A group of cross-party MPs has called on the government to implement Magnitsky-style sanctions on Hong Kong officials through targetting their assets and personal ties to the UK, which they said would be “a very effective tool to hold them accountable.”

The MPs singled out the CCP-backed chief executive of the city, Carrie Lam — who has been instrumental in the Communist takeover of Hong Kong over the past years — as a prime target for sanctions.

While both the Trump and Biden administrations have imposed sanctions on Chinese officials over the crackdown in Hong Kong, Prime Minister Boris Johnson’s government has refrained from targetting anyone involved in violating the treaty.

Johnson, like previous Conservative Prime Ministers such as David Cameron, have sought to foster more economic ties between London and Beijing. While Cameron pushed the idea of a “golden era” of UK-Chinese relations, Johnson has reportedly been seeking to sign a massive post-Brexit trade deal with dictatorship.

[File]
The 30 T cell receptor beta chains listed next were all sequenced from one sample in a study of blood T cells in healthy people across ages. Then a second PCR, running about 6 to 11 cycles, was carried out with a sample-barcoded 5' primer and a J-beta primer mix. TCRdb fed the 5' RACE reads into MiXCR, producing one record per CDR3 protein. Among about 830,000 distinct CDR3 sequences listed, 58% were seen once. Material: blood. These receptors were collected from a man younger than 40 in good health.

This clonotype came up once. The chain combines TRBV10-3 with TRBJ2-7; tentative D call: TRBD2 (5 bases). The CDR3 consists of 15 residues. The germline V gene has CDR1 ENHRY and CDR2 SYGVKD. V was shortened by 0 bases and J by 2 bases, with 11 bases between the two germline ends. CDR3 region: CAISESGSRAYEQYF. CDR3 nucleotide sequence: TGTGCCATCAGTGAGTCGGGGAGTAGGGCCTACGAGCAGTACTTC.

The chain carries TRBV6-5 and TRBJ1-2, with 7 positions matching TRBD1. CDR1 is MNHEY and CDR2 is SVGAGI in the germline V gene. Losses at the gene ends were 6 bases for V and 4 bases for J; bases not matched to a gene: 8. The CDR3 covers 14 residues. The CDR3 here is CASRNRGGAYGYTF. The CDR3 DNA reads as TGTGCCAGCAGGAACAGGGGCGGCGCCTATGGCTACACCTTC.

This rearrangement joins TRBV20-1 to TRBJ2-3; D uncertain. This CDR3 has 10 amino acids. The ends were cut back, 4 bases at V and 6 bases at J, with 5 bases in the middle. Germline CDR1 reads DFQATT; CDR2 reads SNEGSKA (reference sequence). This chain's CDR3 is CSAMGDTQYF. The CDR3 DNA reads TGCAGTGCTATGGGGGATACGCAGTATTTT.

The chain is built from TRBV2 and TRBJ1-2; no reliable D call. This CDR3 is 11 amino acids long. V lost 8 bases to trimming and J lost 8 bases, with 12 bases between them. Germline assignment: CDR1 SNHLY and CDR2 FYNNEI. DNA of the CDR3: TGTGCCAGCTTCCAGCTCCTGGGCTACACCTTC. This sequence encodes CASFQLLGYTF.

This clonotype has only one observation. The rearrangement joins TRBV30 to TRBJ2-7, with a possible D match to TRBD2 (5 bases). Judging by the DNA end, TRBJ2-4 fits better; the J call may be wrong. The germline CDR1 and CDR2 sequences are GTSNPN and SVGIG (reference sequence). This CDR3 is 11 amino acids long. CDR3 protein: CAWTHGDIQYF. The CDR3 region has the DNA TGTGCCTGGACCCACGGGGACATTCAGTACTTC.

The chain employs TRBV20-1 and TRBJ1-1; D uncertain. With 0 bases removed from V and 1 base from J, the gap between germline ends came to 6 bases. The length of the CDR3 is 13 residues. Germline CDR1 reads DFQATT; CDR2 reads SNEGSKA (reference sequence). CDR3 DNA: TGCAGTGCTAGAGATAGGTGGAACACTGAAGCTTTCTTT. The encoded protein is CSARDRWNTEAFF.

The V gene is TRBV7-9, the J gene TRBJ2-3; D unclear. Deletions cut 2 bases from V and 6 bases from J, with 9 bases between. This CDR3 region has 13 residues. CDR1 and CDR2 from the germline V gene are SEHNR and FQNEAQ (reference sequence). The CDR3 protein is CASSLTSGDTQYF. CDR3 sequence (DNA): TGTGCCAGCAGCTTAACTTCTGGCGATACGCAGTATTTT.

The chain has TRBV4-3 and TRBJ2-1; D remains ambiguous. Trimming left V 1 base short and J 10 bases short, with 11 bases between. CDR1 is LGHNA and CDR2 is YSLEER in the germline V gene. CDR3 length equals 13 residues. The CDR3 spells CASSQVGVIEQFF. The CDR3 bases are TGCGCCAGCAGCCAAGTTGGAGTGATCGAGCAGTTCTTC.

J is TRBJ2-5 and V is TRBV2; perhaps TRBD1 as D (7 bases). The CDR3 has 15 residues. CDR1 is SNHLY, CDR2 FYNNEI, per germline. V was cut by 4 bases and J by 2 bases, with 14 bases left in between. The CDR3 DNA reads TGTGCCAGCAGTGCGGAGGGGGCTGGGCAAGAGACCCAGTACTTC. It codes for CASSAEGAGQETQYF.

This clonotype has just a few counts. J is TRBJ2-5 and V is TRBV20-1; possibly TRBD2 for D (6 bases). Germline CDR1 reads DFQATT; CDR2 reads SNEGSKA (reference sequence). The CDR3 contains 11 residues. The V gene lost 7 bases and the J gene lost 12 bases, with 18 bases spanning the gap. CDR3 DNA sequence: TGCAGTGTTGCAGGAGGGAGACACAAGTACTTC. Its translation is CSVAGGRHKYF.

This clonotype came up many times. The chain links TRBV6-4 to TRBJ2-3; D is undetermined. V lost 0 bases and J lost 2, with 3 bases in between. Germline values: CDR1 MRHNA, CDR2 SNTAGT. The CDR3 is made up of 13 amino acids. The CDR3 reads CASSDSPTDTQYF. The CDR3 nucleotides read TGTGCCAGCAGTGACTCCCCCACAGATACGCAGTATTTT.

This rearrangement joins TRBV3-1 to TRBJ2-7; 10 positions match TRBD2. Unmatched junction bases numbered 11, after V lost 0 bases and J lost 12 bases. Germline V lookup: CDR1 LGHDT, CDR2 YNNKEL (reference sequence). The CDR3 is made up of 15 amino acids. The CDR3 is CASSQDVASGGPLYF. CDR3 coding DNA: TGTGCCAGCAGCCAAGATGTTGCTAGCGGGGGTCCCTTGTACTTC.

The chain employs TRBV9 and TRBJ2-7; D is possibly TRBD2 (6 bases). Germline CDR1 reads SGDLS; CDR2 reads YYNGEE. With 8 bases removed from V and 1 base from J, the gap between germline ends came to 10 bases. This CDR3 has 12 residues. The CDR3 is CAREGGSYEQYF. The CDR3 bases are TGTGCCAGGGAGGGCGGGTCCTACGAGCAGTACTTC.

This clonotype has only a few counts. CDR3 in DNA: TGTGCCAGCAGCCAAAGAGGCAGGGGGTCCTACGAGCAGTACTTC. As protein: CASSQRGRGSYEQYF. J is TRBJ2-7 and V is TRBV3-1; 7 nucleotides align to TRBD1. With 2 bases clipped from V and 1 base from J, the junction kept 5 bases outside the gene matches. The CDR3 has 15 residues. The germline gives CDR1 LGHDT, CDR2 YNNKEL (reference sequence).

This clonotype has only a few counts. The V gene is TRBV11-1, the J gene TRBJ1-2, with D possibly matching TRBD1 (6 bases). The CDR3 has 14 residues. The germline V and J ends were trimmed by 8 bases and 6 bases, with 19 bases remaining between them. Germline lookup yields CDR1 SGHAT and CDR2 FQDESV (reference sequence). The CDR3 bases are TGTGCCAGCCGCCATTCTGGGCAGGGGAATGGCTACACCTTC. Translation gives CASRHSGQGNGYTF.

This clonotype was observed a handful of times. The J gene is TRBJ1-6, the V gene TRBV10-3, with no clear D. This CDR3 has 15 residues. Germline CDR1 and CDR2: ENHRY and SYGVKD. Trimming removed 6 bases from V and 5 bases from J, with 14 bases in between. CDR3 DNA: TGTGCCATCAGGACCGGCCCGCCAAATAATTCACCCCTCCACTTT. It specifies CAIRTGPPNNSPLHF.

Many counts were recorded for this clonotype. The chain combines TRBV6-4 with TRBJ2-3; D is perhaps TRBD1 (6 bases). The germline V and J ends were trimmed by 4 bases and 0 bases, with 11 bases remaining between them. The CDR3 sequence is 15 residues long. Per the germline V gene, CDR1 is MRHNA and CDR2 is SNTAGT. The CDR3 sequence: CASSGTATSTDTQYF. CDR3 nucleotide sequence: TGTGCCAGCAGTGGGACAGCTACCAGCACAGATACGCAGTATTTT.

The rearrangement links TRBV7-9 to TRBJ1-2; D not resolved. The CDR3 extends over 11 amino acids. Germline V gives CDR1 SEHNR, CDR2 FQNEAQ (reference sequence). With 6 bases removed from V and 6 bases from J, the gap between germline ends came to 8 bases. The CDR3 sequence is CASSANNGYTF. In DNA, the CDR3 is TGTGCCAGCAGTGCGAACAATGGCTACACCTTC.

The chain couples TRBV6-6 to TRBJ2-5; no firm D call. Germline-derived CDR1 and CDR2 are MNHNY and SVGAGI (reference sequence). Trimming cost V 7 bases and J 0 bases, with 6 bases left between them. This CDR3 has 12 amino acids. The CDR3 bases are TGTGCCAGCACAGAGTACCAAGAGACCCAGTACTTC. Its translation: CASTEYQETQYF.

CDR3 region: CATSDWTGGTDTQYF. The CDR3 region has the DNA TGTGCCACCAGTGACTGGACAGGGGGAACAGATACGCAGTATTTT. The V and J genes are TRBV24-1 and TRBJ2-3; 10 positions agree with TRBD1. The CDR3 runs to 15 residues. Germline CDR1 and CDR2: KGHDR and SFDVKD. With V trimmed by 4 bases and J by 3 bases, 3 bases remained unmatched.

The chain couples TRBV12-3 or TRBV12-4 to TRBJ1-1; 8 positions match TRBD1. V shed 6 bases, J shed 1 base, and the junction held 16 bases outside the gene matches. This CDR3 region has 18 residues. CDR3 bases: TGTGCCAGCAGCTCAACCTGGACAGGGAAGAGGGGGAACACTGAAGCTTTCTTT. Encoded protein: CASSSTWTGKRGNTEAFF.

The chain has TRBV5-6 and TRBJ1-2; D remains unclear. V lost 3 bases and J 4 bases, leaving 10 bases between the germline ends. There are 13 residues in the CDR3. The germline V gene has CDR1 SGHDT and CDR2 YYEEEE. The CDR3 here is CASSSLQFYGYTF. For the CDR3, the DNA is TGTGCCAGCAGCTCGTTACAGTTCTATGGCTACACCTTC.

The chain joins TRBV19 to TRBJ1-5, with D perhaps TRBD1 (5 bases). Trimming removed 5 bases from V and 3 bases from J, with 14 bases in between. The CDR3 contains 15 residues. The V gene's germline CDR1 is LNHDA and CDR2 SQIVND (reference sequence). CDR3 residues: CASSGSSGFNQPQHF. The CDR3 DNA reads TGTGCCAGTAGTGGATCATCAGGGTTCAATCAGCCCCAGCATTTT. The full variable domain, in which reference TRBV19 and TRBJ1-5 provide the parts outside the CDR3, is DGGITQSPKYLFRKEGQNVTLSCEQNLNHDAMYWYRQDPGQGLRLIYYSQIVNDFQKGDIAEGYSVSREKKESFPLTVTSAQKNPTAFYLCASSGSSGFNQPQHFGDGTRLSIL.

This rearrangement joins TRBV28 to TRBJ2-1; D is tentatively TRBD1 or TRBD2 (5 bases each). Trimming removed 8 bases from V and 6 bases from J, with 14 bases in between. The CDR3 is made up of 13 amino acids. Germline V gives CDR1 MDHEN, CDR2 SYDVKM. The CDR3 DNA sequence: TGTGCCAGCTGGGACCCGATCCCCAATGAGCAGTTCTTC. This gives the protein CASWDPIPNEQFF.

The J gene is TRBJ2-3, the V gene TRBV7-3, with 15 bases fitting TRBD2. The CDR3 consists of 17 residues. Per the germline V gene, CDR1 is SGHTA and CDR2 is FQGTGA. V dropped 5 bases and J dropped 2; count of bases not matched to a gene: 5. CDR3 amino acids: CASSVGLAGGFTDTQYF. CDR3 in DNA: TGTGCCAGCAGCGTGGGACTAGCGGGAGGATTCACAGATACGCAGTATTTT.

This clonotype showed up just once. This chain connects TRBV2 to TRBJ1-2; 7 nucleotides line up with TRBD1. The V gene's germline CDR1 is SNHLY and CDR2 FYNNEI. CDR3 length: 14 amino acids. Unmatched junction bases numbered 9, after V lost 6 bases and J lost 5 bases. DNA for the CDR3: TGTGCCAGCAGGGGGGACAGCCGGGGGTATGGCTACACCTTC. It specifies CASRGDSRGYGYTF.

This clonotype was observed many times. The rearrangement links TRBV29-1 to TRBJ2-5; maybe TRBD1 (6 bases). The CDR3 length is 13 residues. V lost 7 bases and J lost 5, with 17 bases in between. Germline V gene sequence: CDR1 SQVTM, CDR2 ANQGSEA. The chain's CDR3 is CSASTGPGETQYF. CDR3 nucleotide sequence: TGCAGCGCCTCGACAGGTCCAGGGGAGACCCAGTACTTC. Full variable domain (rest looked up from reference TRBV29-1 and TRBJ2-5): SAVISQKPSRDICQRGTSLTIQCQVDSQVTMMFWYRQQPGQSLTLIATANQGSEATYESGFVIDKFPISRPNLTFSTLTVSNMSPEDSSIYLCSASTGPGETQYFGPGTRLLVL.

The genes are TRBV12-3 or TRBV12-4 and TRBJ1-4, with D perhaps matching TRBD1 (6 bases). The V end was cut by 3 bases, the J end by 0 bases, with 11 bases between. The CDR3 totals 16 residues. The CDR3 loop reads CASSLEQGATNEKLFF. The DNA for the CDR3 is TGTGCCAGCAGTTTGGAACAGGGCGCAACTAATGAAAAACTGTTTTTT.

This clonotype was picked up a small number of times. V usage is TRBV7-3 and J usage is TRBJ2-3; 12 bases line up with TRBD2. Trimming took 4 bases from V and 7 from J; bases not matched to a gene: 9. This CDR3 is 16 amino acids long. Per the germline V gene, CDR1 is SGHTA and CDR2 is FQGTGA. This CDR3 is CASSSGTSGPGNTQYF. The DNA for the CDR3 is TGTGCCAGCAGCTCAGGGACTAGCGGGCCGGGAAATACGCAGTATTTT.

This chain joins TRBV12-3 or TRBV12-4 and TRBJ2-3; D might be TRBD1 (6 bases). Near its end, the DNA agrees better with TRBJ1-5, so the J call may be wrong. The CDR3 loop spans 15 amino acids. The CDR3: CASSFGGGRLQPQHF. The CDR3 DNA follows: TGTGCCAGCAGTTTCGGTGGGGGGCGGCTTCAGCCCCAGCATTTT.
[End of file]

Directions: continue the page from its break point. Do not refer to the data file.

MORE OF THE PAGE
It is perhaps unsurprising then that all of Johnson’s government ministers refrained from voting to declare that the Chinese Communist Party was committing genocide in Xinjiang.

Writing in Politics Home on Wednesday, Labour MP Stephen Kinnock accused the Tory governments of being “naïve and complacent in their approach to relations with China.”

The MP argued that the British governments have effectively lost their leverage and influence over China by allowing “critical sectors” of the UK economy and infrastructure to become “over-reliant on Chinese imports and supply chains.”

He said that while the hope may have been to coax the Communist Party to fall in line with international norms and standards, the “exact opposite” has happened, with Western money only serving to fund Xi Jinping’s rising authoritarianism.

Kinnock argued that the government should abandon its “weak” talk on China, saying: “The UK must always defend human rights, democracy and the rule of law, starting with Hong Kong – which represents the frontline in the fight for democracy.”

Follow Kurt Zindulka on Twitter here @KurtZindulka